Wall Street Survivor's Free Fantasy Stock Game Proves it's Anyone's Bet in a Volatile Market

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Young Kim, a 50-year old post office clerk knew he was lucky to have a pension, which is invested in index funds. But he couldn't help thinking that his portfolio would be doing better if he could manage the money himself. Then, last year he started playing Wall Street Survivor, a free Fantasy Stock Market game and started to learn how to invest on his own. Kim's instincts proved accurate when his fantasy portfolio value increased 232 percent, earning him First prize and a $14,000 luxury train vacation for two across the American West.

But I guess I did it right.

Young Kim always gets a little annoyed when he looks at his retirement account statements.

The 50-year old post office clerk knows that he is lucky to have a pension, which is invested in index funds, but he can't help thinking that his portfolio would be doing better if he could manage the money himself.

That's why last year Kim, an avid reader of the financial pages of the newspaper, signed up for Wall Street Survivor's free Fantasy Stock Market Game. Contestants are given $100,000 in virtual dollars to build their own portfolios. Winners fall into two categories-traders who make more than 50 trades within the four-month period, and investors who make less than 50 trades. Even though Kim joined in the middle of the contest, he came in fifth place.

So in January he joined again. And this time he proved that his instincts were right. Kim's portfolio value increased 232 percent during the contest, putting him in first place in the trader category. He won a $14,000 luxury train vacation for two across the American West.

If there is one lesson to be learned from Kim and the other top two winners of the contest, it's that there is no sure-fire winning strategy during a volatile market. The top three winners relied on extremely different strategies, yet all realized huge success.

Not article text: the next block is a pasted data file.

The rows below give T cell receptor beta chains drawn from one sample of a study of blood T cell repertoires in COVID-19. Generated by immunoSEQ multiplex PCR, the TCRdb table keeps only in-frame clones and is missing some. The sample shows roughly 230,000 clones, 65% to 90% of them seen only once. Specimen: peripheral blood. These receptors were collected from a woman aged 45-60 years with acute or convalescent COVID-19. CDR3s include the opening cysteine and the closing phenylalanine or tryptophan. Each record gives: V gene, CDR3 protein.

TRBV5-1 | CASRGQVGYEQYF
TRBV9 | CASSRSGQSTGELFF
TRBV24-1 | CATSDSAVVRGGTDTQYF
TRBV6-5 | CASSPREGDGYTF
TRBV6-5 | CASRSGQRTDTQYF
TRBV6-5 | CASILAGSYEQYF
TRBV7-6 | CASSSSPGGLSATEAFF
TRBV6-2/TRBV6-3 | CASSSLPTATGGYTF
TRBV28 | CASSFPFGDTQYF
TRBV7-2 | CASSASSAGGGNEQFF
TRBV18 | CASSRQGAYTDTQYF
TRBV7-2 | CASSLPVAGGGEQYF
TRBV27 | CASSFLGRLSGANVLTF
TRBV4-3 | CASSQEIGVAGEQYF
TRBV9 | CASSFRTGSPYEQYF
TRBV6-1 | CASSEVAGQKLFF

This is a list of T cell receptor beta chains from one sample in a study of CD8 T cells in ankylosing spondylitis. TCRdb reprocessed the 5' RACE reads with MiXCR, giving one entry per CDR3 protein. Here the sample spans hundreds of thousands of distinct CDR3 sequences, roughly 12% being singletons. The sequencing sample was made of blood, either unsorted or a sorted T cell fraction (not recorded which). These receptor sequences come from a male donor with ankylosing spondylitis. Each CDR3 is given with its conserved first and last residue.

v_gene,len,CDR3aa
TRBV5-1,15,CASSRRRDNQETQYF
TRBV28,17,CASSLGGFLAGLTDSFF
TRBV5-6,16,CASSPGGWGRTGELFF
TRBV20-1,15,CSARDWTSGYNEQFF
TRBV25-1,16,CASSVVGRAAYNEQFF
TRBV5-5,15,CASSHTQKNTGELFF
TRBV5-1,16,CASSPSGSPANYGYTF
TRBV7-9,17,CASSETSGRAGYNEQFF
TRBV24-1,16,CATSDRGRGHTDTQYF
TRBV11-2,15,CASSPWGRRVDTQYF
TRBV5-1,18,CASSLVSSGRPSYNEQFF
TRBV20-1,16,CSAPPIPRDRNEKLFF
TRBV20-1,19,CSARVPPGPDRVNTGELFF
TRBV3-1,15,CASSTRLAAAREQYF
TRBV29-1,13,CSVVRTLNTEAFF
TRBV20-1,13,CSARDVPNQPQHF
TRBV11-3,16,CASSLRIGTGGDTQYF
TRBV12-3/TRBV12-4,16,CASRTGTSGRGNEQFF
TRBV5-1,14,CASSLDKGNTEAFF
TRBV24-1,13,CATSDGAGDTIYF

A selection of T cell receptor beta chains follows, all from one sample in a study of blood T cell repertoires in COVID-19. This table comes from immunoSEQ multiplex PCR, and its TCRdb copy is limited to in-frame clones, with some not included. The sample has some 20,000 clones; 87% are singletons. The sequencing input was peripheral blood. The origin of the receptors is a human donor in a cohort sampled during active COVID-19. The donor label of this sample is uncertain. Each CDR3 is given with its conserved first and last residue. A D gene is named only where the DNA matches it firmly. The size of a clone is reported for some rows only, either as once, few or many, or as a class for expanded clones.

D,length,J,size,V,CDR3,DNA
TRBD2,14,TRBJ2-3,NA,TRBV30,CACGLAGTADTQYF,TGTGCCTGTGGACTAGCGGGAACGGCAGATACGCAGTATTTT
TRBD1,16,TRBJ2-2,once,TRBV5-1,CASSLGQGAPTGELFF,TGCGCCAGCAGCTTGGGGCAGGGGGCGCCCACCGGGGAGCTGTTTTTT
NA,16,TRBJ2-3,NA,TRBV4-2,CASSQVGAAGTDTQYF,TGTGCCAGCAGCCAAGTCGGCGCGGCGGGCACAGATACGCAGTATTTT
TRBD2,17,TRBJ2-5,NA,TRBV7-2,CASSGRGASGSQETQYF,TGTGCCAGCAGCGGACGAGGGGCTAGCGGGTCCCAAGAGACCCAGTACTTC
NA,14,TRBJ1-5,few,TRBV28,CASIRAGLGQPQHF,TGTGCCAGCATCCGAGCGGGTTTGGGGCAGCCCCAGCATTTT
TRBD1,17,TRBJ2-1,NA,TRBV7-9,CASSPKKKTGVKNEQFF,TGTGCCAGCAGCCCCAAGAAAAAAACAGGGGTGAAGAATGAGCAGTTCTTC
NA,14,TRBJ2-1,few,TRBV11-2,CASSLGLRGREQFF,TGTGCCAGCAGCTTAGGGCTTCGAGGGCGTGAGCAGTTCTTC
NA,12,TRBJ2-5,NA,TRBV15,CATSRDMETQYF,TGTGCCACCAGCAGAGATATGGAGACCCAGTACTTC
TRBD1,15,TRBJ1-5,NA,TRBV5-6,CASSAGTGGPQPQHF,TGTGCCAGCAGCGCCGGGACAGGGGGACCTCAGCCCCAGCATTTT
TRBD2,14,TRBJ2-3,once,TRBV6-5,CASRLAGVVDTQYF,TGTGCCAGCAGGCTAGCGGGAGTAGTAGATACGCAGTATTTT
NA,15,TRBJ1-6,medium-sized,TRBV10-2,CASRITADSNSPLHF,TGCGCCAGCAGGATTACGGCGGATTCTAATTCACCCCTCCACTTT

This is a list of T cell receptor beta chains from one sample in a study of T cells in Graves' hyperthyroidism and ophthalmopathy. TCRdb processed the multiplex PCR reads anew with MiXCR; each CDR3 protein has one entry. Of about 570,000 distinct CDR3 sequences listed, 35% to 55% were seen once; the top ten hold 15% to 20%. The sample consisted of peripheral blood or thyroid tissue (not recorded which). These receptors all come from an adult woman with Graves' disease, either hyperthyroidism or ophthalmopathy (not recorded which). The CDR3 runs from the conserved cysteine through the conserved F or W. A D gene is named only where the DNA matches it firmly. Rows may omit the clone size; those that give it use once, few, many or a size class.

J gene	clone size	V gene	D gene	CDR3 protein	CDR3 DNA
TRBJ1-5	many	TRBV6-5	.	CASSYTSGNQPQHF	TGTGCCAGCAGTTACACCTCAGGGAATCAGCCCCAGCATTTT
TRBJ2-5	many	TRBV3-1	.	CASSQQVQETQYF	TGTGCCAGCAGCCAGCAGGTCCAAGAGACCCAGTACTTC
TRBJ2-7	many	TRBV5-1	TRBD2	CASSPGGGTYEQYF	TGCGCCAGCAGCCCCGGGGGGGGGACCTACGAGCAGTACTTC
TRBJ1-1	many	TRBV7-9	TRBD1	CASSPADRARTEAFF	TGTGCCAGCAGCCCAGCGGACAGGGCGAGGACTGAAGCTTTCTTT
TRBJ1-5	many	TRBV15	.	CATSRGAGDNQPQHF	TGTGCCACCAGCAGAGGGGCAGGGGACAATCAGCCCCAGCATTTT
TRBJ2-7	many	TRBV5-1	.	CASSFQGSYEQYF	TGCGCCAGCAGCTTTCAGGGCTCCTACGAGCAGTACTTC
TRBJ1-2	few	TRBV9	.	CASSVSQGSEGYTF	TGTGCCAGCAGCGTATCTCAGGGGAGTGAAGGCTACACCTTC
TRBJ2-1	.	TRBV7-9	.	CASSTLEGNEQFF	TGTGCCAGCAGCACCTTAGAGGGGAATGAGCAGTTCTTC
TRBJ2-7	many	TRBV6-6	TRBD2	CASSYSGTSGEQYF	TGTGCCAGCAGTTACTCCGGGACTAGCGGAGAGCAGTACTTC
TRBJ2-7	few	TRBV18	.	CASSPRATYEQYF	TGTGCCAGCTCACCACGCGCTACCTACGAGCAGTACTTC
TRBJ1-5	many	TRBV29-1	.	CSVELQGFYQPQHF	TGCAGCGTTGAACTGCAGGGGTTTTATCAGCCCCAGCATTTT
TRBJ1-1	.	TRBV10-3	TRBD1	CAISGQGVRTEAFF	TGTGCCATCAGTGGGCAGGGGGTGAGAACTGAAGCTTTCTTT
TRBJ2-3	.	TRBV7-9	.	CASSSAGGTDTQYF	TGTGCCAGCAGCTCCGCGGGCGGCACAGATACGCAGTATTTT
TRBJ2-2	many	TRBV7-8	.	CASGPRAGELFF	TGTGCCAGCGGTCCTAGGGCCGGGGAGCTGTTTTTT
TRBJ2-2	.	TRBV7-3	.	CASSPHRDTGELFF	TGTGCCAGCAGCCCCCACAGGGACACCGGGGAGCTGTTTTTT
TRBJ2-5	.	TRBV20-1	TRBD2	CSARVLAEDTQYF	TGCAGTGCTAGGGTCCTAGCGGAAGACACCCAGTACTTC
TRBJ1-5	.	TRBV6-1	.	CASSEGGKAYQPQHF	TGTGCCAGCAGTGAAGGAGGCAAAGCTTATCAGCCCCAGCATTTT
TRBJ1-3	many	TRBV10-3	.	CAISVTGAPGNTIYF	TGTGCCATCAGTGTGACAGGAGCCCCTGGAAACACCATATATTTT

Kim's strategy was to focus on market sentiment and buy the riskiest stocks on their way down, betting that they would rebound.

"When everyone else was panicking and selling, I was buying," he says. "I paid close attention to the news and took risks."

During the last week of January, when markets were crashing around the world, Kim loaded up on home builders, such as Hovnanian Enterprises (HOV), and Beazer Homes (BZH), and financial stocks, such as Ambac Financial Group (ABK) and MBIA (MBI).

That was the week that the New York State Insurance Department began working with banks to bailout a number of bond insurers, including Ambac. The markets rallied and by the end of the week Kim saw his portfolio hit $252,000 from $93,000. A week later his balance was over $350,000.

"It was absolutely tremendous," he says. Kim's ending portfolio was $331,790.85.

The hardest part about the contest, Kim says, was knowing when to sell. "That was definitely the most difficult part for me," he says. "But I guess I did it right."

Dorothy McAuliffe, the contest's second place trader, took the exact opposite strategy as Kim but their portfolios were running neck and neck until the last week of the contest, she says.

McAuliffe, a 30 year-old accountant from New York, says she didn't even open the financial pages of the newspaper at any time during the contest.